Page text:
Six more weeks of winter is upon us! If this is what the rest of 'winter' is like, I'll be dreadfully depressed. What's a girl got to do for some snow? But with temperatures in the 50s, there's no excuse not to go out and take advantage of life in the city this weekend.
Cold winter nights are the perfect ingredient for film festivals. Here are some film screenings in town to wash away some of that winter depression.
• Screen Valentines: Great Movie Romances starts at AFI Silver Theatre. Just in time for us to remember how depressing this holiday is when you're alone or how cheesy it is when you're with someone. The month-long film screenings span the decades from leading men like Cary Grant in The Awful Truth to the 80's classic Dirty Dancing to Nicholas Sparks' modern-day tearjerker, The Notebook. Film screenings run to March 7.
• Of the great film directors, in the 50's there was Nicholas Ray. Most known for Rebel Without a Cause, Bigger Than Life: The Films of Nicholas Ray celebrates the recent restoration of some of his works, at AFI Silver Theatre. Ray's films spanned various genres, from the film noir, They Live by Night and In a Lonely Place, to the surrealism of Johnny Guitar. Film screenings run to April 12.
• The four-day DC Shorts Laughs Film Festival, which brings together the DC Shorts festival and Riot Act comedy club comedians, runs to Saturday at Riot Act Comedy Theater. Friday shows explore the themes of Sexual Adventures, The Dating Game, and Payback is Hell. Saturday's themes are A Guy Walks Into a Bar..., Bad Moves, Alternative Lifestyles, Bedroom Games, The Business of Comedy, A Very D.C. Moment, The Meaning of it All, Breaking Up is Easy to Do, and Coffee Shop Romance. Hurry, before it's sold out! $15.
• A First Friday Reception featuring Elizabeth Grusin-Howe's solo show, "La Bellissima," and duo shows by Sally Levie ("Glimpses of Solitude") and Trish Palasik ("Moments: Taking Shape") at Studio Gallery. Grusin-Howe's screenprints of life in Italy from the streets of Florence to the canals of Venice are haunting. The exhibitions run to Feb. 25.
• Part memoir and part cultural critique, THE BI(G) LIFE: Two Solo Performances features two thirty-minute solo performances examining life "in the middle," at Georgetown University/Davis Performing Arts Center. $5. The play runs to Sunday.
• All I Did Was Ask - An Evening with NPR's Terry Gross at Strathmore Music Center. The Fresh Air host goes behind the mic and discusses her most provocative interviews over the years with artists like James Brown, John Travolta, and Triumph the Insult Comic Dog. 8 p.m. $35-$55.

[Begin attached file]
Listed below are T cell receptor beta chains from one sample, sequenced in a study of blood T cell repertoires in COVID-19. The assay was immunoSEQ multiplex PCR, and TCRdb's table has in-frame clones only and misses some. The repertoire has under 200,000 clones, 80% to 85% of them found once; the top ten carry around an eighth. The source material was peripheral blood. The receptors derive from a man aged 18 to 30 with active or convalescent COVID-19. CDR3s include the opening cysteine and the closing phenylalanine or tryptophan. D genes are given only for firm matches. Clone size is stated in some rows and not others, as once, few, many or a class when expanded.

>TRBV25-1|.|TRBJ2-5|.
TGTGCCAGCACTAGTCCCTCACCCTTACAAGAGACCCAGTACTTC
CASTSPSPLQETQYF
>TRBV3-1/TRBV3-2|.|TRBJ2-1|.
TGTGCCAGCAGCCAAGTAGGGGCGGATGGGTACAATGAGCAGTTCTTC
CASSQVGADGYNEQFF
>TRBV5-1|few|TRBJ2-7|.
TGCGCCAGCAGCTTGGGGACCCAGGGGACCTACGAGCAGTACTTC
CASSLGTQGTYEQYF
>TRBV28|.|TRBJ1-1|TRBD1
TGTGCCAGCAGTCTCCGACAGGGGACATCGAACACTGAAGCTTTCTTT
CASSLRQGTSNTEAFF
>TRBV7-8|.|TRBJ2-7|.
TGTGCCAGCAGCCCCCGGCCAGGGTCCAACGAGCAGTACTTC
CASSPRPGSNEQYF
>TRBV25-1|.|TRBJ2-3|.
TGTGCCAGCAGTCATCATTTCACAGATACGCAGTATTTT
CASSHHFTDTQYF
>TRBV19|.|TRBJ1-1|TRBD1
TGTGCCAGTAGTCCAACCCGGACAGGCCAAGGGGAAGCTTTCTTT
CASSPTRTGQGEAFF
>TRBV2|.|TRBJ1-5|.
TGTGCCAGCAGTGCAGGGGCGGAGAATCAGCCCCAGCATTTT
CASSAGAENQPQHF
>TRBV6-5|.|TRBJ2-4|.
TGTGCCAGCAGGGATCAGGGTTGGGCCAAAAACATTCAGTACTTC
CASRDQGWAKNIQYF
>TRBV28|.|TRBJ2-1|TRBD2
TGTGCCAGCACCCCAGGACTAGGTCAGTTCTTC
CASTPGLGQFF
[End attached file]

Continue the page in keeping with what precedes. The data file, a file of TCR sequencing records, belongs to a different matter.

• What's next in the world of art? Next Generation explores the future of art by asking artists from the 30 Americans Collection to choose a selection of works by emerging and established artists who they believe represent the "next generation." What's resulted is a curated exhibit of works spanning a wide range of mediums — photography, sculpture, installation, new media and others with no set medium. The exhibit at the Contemporary Wing runs to March 10.
• Get cultured in St. Petersburg at the National Chamber Ensemble's Night at the Palace, an evening of virtuoso performances and chamber music featuring members of the Ballet Nova performing a solo from Tchaikovsky's Swan Lake and works by Handel, Halvorsen, Wieniawski and Glinka at Artisphere. 7:30 p.m. $28 general, $15 student.
• Can't figure out why your relationships never work out? Perhaps it's your brain. Marsha Lucas, neuropsychologist, pscyhotherapist, and author of Rewire Your Brain for Love, talks at Politics and Prose. 1 p.m.
If you could care less about the Super Bowl, Tom Brady, Eli Manning, or annoying Giants and Pats fans, here are some options for Sunday.
• If winding down the weekend is more your style (and dubstep bothers you to bits), Bone Thugs-N-Harmony featuring Krayzie and Wish Bone are appearing at the 9:30 Club. 10 p.m. $25.